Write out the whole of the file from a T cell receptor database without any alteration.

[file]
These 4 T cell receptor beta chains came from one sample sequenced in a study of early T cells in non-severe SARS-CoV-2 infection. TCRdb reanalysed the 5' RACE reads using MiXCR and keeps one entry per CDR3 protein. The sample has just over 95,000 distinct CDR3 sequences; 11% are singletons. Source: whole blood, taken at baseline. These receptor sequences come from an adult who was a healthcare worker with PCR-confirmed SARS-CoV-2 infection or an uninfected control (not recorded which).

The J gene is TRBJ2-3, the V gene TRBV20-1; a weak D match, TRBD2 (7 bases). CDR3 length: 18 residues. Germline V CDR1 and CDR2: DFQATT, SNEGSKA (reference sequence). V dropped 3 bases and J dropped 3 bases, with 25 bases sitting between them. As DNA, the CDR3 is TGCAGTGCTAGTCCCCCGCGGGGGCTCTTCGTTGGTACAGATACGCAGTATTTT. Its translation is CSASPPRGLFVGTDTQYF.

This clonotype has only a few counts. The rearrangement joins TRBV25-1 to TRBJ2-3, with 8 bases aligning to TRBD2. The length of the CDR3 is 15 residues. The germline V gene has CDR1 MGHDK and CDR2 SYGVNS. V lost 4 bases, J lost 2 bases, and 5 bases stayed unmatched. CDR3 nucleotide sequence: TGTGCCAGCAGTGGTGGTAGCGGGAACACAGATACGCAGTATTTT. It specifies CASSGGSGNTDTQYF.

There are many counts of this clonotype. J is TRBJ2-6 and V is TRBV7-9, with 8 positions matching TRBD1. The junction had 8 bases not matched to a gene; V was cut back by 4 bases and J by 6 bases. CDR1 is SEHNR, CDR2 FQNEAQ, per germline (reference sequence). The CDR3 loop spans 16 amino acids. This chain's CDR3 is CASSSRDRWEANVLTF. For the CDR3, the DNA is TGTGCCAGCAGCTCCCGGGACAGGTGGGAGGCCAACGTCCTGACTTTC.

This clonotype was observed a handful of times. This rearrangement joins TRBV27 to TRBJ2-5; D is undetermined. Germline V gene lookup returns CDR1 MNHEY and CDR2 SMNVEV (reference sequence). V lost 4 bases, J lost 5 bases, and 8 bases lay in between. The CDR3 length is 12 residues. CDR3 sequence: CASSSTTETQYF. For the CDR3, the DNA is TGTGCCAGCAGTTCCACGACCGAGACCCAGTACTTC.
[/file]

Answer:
These 4 T cell receptor beta chains came from one sample sequenced in a study of early T cells in non-severe SARS-CoV-2 infection. TCRdb reanalysed the 5' RACE reads using MiXCR and keeps one entry per CDR3 protein. The sample has just over 95,000 distinct CDR3 sequences; 11% are singletons. Source: whole blood, taken at baseline. These receptor sequences come from an adult who was a healthcare worker with PCR-confirmed SARS-CoV-2 infection or an uninfected control (not recorded which).

The J gene is TRBJ2-3, the V gene TRBV20-1; a weak D match, TRBD2 (7 bases). CDR3 length: 18 residues. Germline V CDR1 and CDR2: DFQATT, SNEGSKA (reference sequence). V dropped 3 bases and J dropped 3 bases, with 25 bases sitting between them. As DNA, the CDR3 is TGCAGTGCTAGTCCCCCGCGGGGGCTCTTCGTTGGTACAGATACGCAGTATTTT. Its translation is CSASPPRGLFVGTDTQYF.

This clonotype has only a few counts. The rearrangement joins TRBV25-1 to TRBJ2-3, with 8 bases aligning to TRBD2. The length of the CDR3 is 15 residues. The germline V gene has CDR1 MGHDK and CDR2 SYGVNS. V lost 4 bases, J lost 2 bases, and 5 bases stayed unmatched. CDR3 nucleotide sequence: TGTGCCAGCAGTGGTGGTAGCGGGAACACAGATACGCAGTATTTT. It specifies CASSGGSGNTDTQYF.

There are many counts of this clonotype. J is TRBJ2-6 and V is TRBV7-9, with 8 positions matching TRBD1. The junction had 8 bases not matched to a gene; V was cut back by 4 bases and J by 6 bases. CDR1 is SEHNR, CDR2 FQNEAQ, per germline (reference sequence). The CDR3 loop spans 16 amino acids. This chain's CDR3 is CASSSRDRWEANVLTF. For the CDR3, the DNA is TGTGCCAGCAGCTCCCGGGACAGGTGGGAGGCCAACGTCCTGACTTTC.

This clonotype was observed a handful of times. This rearrangement joins TRBV27 to TRBJ2-5; D is undetermined. Germline V gene lookup returns CDR1 MNHEY and CDR2 SMNVEV (reference sequence). V lost 4 bases, J lost 5 bases, and 8 bases lay in between. The CDR3 length is 12 residues. CDR3 sequence: CASSSTTETQYF. For the CDR3, the DNA is TGTGCCAGCAGTTCCACGACCGAGACCCAGTACTTC.